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June 16, 2004

Dail Debates. Written Answers. Drug Testing Programme : Dail Debates

86. Mr. Broughan asked the Minister for Defence the number of Defence Forces personnel tested to date under the new drug testing programme; the number who tested positive; the action taken when a member tests positive; and if he will make a statement on the matter.

Minister for Defence (Mr. M. Smith): Drug abuse has long been recognised as a serious and escalating problem in our society, and while there have been relatively few instances of drug-related problems in the Defence Forces, it is recognised that the Defence Forces, as a component of the wider community, mirror the community at large. The implications of drug abuse in an organisation where personnel have access to fire arms are too obvious to require elaboration.

A compulsory substance-testing programme was introduced on 1 February 2002 as part of a Defence Forces substance abuse programme, following a long consultative process involving the Office of the Attorney General, the Deputy Judge Advocate General and the Defence Forces’ representative associations.

Before the launch of the programme, an education programme and awareness briefings were conducted throughout the Defence Forces. All personnel were issued with a booklet devised to inform them of the purpose of the new compulsory random drug-testing programme, the administrative procedures involved and the sanctions against those who test positive. All necessary measures, including pre-enlistment screening, education, compulsory random drug testing, monitoring and sanctions, will be taken to maintain a drug-free environment in the Defence Forces.

The primary objective of compulsory random drug-testing is deterrence. To provide a credible level of deterrent, the testing programme has been devised to maximise the possibility of random selection for testing. A trained drug-testing team is responsible for taking urine samples for compulsory random testing throughout the Defence Forces. Testing commenced on 14 November 2002, and the programme is now in its second year of operation. The target of testing 10% of the Permanent Defence Force has been achieved. A member of the Permanent Defence Force, randomly selected, may be required, at any time, to provide a urine sample which will be tested for evidence of use of controlled drugs, or the abuse or misuse of other substances, or for the detection of the metabolites thereof. A member of the PDF who refuses to provide a urine sample, or who provides a urine sample which tests positive, shall be liable to retirement, discharge or relinquishment of commission or withdrawal of cadetship as appropriate under the provisions of Defence Force regulations.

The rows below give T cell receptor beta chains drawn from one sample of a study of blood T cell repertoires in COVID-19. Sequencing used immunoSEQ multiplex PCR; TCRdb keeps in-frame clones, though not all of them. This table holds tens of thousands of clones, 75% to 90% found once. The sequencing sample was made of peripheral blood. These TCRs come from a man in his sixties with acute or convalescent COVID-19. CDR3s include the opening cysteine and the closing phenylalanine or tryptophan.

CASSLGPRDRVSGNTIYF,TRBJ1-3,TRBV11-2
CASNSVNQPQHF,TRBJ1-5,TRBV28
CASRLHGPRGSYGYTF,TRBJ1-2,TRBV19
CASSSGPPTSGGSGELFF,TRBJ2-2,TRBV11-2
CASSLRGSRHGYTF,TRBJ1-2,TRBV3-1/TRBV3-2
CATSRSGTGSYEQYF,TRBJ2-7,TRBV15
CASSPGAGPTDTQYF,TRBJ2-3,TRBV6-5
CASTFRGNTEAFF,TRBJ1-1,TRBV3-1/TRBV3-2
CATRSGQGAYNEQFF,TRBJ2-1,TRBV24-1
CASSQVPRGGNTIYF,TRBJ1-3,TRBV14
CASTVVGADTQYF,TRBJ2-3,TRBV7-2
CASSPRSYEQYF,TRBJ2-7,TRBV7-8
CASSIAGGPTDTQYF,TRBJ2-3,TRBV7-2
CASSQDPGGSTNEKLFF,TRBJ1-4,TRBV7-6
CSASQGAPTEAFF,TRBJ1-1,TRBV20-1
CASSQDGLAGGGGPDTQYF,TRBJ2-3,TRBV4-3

I have been advised by the military authorities that a total of 1,694 of all ranks have been tested to date. There have been five positive tests. Where personnel have confirmed positive test results, they are discharged or retired in accordance with the relevant regulations.

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